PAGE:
Remember When …



A look at the original Old Farmer’s Alamanck. Photos courtesy of the Burton Area Historical Society

A look at the original Old Farmer’s Alamanck. Photos courtesy of the Burton Area Historical Society

Michigan is the land of the Great Lakes, many trees, fur traders and farmers, started as mostly Native Americans, before the War of 1812. Since Michigan started out as native villages and they taught the British and the settlers how to trap and live off the land than to get all the things the family needed they had a trading post, where people would trade what they have for what they need with others.

As American pioneers settled here for the wonderful land, Michigan is different than most states, thanks to the Great Lakes and waterways, we grew fast. Colonists that moved here were very smart and their families liked to read the “Poor Richard’s Almanack” by Benjamin Franklin full of his witty ideas for weather and other things in from 1732-1758 to the 13 colonies.

This was a valued book to farmers for, so two years after Franklin passed, Robert Thomas, started as the first editor of the (Old) Farmer’s Almanac. Aren’t you glad there’s been an Old Farmer’s Almanac since 1792?

 

 

“Useful with a pleasant degree of humor” is on the cover of each reference pamphlet. The Almanac has been scientifically done with 80 percent accuracy. This handy guide is the longest continuously published (yearly) periodical and started when President George Washington was in office and still available today at www.almanac.com.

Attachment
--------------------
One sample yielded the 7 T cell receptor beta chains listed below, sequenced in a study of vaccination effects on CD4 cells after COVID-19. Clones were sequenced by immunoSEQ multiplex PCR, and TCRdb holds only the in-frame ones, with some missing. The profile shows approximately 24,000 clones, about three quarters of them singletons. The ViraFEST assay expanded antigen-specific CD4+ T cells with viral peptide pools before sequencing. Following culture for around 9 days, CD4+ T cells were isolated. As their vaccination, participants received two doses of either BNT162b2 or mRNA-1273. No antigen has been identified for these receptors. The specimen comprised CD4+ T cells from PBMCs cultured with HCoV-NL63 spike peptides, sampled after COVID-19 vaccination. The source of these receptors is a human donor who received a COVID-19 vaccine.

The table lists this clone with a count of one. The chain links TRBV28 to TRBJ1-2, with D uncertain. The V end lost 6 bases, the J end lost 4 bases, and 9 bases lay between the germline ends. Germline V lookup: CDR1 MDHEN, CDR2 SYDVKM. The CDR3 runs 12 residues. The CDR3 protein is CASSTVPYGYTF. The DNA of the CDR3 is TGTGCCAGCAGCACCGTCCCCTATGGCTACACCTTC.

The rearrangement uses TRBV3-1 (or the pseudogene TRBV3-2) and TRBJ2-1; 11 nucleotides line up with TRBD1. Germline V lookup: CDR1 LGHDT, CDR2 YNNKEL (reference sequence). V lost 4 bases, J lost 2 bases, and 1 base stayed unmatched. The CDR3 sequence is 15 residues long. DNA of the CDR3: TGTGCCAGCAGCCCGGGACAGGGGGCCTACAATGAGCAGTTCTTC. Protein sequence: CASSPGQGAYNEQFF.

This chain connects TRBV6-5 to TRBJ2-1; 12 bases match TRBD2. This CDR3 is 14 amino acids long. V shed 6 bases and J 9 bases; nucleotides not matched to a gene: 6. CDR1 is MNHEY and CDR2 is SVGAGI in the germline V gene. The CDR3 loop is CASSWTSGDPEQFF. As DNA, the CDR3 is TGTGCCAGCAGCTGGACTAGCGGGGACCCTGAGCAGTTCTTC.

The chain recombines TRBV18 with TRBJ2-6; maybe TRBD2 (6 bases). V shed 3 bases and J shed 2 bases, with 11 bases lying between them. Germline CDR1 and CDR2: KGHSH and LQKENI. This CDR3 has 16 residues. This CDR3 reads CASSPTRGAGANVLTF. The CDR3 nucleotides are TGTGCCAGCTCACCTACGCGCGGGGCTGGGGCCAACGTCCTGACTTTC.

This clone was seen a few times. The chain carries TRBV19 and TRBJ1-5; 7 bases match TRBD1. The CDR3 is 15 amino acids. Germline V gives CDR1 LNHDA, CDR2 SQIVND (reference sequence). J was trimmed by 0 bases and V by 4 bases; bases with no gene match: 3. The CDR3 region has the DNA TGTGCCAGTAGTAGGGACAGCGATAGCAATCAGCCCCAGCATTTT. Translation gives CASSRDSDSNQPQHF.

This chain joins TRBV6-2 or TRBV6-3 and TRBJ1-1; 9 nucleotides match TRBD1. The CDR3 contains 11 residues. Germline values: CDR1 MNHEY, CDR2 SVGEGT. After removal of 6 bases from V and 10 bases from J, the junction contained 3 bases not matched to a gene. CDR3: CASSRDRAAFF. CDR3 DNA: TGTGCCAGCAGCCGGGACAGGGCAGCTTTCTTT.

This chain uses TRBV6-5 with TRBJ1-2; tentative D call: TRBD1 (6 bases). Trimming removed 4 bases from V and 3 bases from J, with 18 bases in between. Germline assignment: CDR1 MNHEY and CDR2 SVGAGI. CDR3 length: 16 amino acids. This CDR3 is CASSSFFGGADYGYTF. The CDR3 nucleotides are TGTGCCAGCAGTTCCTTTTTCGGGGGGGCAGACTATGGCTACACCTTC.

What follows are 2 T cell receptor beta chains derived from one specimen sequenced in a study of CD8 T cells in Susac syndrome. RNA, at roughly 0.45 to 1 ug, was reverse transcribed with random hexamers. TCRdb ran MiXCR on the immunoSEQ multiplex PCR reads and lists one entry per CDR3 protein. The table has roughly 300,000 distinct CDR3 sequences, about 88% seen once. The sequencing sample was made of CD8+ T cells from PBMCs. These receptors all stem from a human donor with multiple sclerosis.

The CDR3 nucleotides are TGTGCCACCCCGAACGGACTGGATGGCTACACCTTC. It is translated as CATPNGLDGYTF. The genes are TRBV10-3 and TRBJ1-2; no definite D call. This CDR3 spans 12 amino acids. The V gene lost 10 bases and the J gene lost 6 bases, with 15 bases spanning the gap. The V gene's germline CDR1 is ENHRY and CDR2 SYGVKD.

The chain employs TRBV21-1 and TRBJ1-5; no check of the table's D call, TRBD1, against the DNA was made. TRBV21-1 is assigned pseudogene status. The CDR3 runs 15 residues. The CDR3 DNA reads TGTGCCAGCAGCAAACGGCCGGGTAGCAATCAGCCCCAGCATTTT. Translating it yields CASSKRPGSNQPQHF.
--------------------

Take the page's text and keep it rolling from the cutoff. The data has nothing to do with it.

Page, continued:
Do you have farmers in your family who used to read the Farmer’s Almanac? My family would read it for the weather forecast and predictions and other things. They had farmed in Genesee County since the 1850s. My mother’s family sold cherries from their little farm at the produce stand on Pasadena Avenue in Flint, while my dad’s family had large farms and sold their produce in the Swartz Creek area.

Back in 1905 Flint started a large open air (City) Market downtown on Beach and Kearsley. This was much better than a trading post, many farmers could come together and sell their produce. The Flint Farmers Market has moved many times, because of traffic congestion downtown.

Early Burton area farmers from the Carpenter Family.

Early Burton area farmers from the Carpenter Family.

In 1940 the market moved next to the Flint River and stayed until 2014, now the market is downtown again and bigger and better than ever. Come and check it out the businesses, organic and fresh foods, and even picnic area three days a week.

Remember When is a weekly column in the Burton View featuring historical stories about the community from the Burton Area Historical Society. If you have some Burton history to share, email History.Mona@yahoo.com.